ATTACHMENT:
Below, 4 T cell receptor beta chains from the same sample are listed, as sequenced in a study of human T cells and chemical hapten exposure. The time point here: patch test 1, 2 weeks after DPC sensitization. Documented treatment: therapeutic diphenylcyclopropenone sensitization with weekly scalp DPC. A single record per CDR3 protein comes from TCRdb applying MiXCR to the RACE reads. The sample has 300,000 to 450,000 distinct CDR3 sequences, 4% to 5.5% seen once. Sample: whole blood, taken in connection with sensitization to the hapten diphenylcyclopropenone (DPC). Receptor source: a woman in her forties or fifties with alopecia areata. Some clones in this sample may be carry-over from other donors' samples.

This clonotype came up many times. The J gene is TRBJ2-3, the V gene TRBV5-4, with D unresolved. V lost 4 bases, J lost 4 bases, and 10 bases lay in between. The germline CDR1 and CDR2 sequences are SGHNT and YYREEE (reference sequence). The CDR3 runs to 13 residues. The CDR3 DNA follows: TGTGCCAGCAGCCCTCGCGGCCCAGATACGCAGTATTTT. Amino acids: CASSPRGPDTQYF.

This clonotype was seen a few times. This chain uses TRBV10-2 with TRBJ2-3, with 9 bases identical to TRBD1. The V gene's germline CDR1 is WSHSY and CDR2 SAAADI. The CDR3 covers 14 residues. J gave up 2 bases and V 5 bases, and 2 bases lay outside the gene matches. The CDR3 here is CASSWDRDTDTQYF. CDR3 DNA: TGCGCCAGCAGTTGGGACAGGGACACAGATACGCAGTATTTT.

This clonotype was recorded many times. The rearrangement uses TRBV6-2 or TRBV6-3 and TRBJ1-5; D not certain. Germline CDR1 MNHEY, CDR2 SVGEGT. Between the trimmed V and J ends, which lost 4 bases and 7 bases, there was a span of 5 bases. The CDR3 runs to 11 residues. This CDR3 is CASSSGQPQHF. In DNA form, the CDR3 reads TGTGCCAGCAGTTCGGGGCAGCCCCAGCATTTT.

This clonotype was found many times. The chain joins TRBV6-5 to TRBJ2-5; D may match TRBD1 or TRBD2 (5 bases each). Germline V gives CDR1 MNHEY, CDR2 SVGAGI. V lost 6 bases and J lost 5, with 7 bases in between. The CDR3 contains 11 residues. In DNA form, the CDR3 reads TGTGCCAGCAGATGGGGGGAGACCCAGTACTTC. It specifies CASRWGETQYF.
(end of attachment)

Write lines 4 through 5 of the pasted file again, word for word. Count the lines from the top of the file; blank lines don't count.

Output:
This clonotype was recorded many times. The rearrangement uses TRBV6-2 or TRBV6-3 and TRBJ1-5; D not certain. Germline CDR1 MNHEY, CDR2 SVGEGT. Between the trimmed V and J ends, which lost 4 bases and 7 bases, there was a span of 5 bases. The CDR3 runs to 11 residues. This CDR3 is CASSSGQPQHF. In DNA form, the CDR3 reads TGTGCCAGCAGTTCGGGGCAGCCCCAGCATTTT.

This clonotype was found many times. The chain joins TRBV6-5 to TRBJ2-5; D may match TRBD1 or TRBD2 (5 bases each). Germline V gives CDR1 MNHEY, CDR2 SVGAGI. V lost 6 bases and J lost 5, with 7 bases in between. The CDR3 contains 11 residues. In DNA form, the CDR3 reads TGTGCCAGCAGATGGGGGGAGACCCAGTACTTC. It specifies CASRWGETQYF.